Watching the livestream of the same event covered in the Times made the human diffuseness obvious. I was finally seeing something that was true to my experiences.
Especially at a march, there’s a weird meta attitude of being a piece of this spectacle that so frequently isn’t actually doing anything. You mill around. Chat with occupiers who are friends, or who you’ve seen a few times at marches, or who you follow on Twitter but never met.
You talk about the whole scene a lot. Think of a reason the police have been especially combative or friendly today. Speculate darkly about some too-aggressive people looking to cause trouble or too-passive people holding the whole thing back. Wonder aloud if anyone has planned what happens next. Say something about another occupier that falls somewhere between lovingly joking and outright mocking.
At a tense moment, you greet someone with “what’s up” and you both smile and think obnoxiously, what could be up that’s bigger than this?
Then, get bored. “What is the POINT of this march? I’ve got work tomorrow…”
Everyone loves to put things into a timeline. “We all really needed this,” someone says. “I think this is a rebirth, a renewal.” Speculate about when things are going to get really big.
The livestreamer calls out to someone, “Hey! Everyone really loved your facilitation teach-in the other day. Just wanted to let you know.” “Oh yeah, that’s great to hear,” she says, and runs off.
Then, there’s a confrontation. Police are lining up and it looks like they’re going to be pushing people back. Everyone lines up and puts on their best aggressive-but-self-conscious face. There’s whispering and maybe some huddling about tactics and what to do when the police start pushing, but nobody can really decide on anything before it starts, so there’s general confusion and maybe someone gets arrested or knocked over or beaten with a nightstick.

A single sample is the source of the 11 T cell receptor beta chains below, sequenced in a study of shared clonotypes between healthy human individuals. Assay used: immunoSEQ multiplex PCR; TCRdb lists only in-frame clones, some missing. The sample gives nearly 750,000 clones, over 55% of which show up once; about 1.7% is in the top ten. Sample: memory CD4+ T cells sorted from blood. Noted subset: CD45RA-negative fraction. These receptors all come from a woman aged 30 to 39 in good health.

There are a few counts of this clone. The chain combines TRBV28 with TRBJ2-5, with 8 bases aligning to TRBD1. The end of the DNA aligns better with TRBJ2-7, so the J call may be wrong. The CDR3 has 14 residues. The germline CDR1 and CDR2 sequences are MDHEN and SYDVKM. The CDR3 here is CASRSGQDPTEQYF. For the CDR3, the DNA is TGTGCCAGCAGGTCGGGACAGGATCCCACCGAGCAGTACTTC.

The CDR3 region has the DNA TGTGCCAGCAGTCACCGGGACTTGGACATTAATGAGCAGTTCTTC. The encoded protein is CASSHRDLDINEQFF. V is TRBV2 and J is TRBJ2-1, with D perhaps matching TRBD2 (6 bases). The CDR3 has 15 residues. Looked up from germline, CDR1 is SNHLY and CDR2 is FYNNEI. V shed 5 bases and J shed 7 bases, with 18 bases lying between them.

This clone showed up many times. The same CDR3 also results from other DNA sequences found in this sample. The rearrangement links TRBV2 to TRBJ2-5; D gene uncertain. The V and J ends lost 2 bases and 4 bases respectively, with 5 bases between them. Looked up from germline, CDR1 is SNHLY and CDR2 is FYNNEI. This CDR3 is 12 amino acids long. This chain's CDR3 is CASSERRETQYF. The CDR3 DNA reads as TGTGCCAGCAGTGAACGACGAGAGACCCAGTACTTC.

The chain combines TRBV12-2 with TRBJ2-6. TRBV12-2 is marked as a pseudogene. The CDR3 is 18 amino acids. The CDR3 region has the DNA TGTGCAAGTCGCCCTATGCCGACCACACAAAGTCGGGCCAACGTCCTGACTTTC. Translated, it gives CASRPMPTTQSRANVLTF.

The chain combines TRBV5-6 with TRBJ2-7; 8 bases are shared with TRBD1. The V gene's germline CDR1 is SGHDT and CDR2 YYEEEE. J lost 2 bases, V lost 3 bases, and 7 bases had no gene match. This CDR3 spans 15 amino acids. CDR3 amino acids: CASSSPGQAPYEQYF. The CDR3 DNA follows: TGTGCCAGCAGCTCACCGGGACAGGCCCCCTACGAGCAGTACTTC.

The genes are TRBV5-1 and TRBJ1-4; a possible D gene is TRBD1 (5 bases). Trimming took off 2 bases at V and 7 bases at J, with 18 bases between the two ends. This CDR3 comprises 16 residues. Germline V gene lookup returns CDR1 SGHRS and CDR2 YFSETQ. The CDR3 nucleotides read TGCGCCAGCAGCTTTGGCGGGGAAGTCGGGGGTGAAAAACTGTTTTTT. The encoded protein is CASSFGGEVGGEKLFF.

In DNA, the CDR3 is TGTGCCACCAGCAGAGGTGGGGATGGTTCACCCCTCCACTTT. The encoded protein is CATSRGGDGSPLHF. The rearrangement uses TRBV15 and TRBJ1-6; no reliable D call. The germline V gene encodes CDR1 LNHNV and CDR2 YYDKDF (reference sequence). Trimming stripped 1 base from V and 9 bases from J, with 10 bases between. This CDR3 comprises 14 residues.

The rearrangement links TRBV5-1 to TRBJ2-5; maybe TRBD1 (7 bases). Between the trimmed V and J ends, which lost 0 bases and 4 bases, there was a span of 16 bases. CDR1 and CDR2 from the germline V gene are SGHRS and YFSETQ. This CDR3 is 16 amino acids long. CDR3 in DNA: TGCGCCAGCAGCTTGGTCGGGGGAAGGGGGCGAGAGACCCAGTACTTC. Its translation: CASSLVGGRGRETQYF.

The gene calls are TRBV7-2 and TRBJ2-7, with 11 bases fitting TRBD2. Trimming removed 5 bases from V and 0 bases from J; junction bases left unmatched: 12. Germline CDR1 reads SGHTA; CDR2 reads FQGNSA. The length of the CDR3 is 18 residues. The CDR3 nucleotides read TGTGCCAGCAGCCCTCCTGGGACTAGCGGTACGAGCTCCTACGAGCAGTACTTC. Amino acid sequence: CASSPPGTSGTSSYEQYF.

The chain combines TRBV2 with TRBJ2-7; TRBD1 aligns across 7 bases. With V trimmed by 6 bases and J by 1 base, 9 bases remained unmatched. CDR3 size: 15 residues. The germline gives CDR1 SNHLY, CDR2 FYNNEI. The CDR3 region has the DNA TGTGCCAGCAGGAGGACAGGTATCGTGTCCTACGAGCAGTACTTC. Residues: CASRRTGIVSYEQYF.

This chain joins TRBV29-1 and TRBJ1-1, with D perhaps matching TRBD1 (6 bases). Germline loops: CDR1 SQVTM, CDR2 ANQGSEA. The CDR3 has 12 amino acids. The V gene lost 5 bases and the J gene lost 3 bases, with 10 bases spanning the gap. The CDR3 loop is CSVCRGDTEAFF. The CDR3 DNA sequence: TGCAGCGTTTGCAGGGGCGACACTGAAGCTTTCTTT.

And it’s completely surreal. Because you know that guy! He usually runs the committee meetings you go to sometimes, or he always gets upset because he didn’t understand something at general assembly. And now apparently he’s done something so wrong that he’s on the ground protecting his head. Whatever brought the violence on couldn’t have been too different from the exact same thing you were doing.
Just like when you’re watching brutality on TV or reading about it in the paper, the precise details of how it started aren’t clear. But spend enough time around one of these communities and their slow-moving actions and it’s obvious that the people intent on being beaten or pepper-sprayed are imaginary. Our popular media aren’t capable of showing this. The violence is impossible to justify, if you’re watching closely enough.